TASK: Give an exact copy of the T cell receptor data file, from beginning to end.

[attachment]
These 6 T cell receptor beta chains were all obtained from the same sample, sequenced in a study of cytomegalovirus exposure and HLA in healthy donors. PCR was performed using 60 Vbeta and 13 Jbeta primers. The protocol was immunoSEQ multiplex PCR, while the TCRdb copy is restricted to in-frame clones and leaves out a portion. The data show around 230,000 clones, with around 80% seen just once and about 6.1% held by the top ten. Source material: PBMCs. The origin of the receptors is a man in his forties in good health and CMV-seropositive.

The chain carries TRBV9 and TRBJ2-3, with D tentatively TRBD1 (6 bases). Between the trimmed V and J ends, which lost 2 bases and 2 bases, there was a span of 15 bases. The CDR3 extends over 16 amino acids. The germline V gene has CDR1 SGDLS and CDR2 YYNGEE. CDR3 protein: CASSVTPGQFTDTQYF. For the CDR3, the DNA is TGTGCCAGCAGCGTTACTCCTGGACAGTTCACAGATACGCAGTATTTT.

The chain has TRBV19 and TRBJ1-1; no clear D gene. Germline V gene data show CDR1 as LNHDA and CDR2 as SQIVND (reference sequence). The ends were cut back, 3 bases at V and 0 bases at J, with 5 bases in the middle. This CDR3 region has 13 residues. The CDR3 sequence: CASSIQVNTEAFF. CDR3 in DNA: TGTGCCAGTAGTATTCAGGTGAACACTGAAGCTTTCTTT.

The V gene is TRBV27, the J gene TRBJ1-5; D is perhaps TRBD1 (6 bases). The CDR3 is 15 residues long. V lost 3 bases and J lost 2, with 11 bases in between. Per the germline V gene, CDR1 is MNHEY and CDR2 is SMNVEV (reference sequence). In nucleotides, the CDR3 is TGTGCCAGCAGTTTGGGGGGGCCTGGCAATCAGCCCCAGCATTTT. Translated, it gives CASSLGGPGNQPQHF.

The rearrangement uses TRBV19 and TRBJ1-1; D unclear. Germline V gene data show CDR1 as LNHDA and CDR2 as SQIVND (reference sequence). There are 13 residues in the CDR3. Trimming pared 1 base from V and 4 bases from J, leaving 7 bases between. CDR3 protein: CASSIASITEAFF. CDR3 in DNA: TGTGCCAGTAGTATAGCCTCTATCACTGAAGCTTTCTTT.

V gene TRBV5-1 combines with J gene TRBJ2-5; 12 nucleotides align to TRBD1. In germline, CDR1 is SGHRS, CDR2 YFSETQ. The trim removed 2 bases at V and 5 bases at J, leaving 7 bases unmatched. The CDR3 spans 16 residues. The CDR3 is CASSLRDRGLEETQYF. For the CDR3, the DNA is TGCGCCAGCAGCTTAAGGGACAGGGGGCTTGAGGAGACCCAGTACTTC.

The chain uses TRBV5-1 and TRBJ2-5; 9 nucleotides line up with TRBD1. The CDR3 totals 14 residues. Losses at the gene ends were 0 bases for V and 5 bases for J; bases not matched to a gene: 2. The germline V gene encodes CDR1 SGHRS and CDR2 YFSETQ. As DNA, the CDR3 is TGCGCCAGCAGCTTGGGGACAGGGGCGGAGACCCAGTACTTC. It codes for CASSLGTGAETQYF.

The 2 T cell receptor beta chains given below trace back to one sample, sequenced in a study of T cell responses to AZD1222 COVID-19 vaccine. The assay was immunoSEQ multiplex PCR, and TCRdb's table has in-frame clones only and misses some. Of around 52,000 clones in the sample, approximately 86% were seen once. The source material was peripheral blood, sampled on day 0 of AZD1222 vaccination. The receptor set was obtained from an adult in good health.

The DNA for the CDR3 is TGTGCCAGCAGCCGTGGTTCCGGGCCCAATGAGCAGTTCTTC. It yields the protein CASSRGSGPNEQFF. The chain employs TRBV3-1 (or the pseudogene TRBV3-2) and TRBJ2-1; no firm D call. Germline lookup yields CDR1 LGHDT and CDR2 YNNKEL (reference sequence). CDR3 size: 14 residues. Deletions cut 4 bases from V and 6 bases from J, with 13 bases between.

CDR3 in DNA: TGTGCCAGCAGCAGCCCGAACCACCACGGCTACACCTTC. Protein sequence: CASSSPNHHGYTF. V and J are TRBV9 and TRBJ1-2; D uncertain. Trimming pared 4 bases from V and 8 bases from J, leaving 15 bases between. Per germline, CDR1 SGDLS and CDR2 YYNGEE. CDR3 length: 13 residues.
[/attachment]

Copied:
These 6 T cell receptor beta chains were all obtained from the same sample, sequenced in a study of cytomegalovirus exposure and HLA in healthy donors. PCR was performed using 60 Vbeta and 13 Jbeta primers. The protocol was immunoSEQ multiplex PCR, while the TCRdb copy is restricted to in-frame clones and leaves out a portion. The data show around 230,000 clones, with around 80% seen just once and about 6.1% held by the top ten. Source material: PBMCs. The origin of the receptors is a man in his forties in good health and CMV-seropositive.

The chain carries TRBV9 and TRBJ2-3, with D tentatively TRBD1 (6 bases). Between the trimmed V and J ends, which lost 2 bases and 2 bases, there was a span of 15 bases. The CDR3 extends over 16 amino acids. The germline V gene has CDR1 SGDLS and CDR2 YYNGEE. CDR3 protein: CASSVTPGQFTDTQYF. For the CDR3, the DNA is TGTGCCAGCAGCGTTACTCCTGGACAGTTCACAGATACGCAGTATTTT.

The chain has TRBV19 and TRBJ1-1; no clear D gene. Germline V gene data show CDR1 as LNHDA and CDR2 as SQIVND (reference sequence). The ends were cut back, 3 bases at V and 0 bases at J, with 5 bases in the middle. This CDR3 region has 13 residues. The CDR3 sequence: CASSIQVNTEAFF. CDR3 in DNA: TGTGCCAGTAGTATTCAGGTGAACACTGAAGCTTTCTTT.

The V gene is TRBV27, the J gene TRBJ1-5; D is perhaps TRBD1 (6 bases). The CDR3 is 15 residues long. V lost 3 bases and J lost 2, with 11 bases in between. Per the germline V gene, CDR1 is MNHEY and CDR2 is SMNVEV (reference sequence). In nucleotides, the CDR3 is TGTGCCAGCAGTTTGGGGGGGCCTGGCAATCAGCCCCAGCATTTT. Translated, it gives CASSLGGPGNQPQHF.

The rearrangement uses TRBV19 and TRBJ1-1; D unclear. Germline V gene data show CDR1 as LNHDA and CDR2 as SQIVND (reference sequence). There are 13 residues in the CDR3. Trimming pared 1 base from V and 4 bases from J, leaving 7 bases between. CDR3 protein: CASSIASITEAFF. CDR3 in DNA: TGTGCCAGTAGTATAGCCTCTATCACTGAAGCTTTCTTT.

V gene TRBV5-1 combines with J gene TRBJ2-5; 12 nucleotides align to TRBD1. In germline, CDR1 is SGHRS, CDR2 YFSETQ. The trim removed 2 bases at V and 5 bases at J, leaving 7 bases unmatched. The CDR3 spans 16 residues. The CDR3 is CASSLRDRGLEETQYF. For the CDR3, the DNA is TGCGCCAGCAGCTTAAGGGACAGGGGGCTTGAGGAGACCCAGTACTTC.

The chain uses TRBV5-1 and TRBJ2-5; 9 nucleotides line up with TRBD1. The CDR3 totals 14 residues. Losses at the gene ends were 0 bases for V and 5 bases for J; bases not matched to a gene: 2. The germline V gene encodes CDR1 SGHRS and CDR2 YFSETQ. As DNA, the CDR3 is TGCGCCAGCAGCTTGGGGACAGGGGCGGAGACCCAGTACTTC. It codes for CASSLGTGAETQYF.

The 2 T cell receptor beta chains given below trace back to one sample, sequenced in a study of T cell responses to AZD1222 COVID-19 vaccine. The assay was immunoSEQ multiplex PCR, and TCRdb's table has in-frame clones only and misses some. Of around 52,000 clones in the sample, approximately 86% were seen once. The source material was peripheral blood, sampled on day 0 of AZD1222 vaccination. The receptor set was obtained from an adult in good health.

The DNA for the CDR3 is TGTGCCAGCAGCCGTGGTTCCGGGCCCAATGAGCAGTTCTTC. It yields the protein CASSRGSGPNEQFF. The chain employs TRBV3-1 (or the pseudogene TRBV3-2) and TRBJ2-1; no firm D call. Germline lookup yields CDR1 LGHDT and CDR2 YNNKEL (reference sequence). CDR3 size: 14 residues. Deletions cut 4 bases from V and 6 bases from J, with 13 bases between.

CDR3 in DNA: TGTGCCAGCAGCAGCCCGAACCACCACGGCTACACCTTC. Protein sequence: CASSSPNHHGYTF. V and J are TRBV9 and TRBJ1-2; D uncertain. Trimming pared 4 bases from V and 8 bases from J, leaving 15 bases between. Per germline, CDR1 SGDLS and CDR2 YYNGEE. CDR3 length: 13 residues.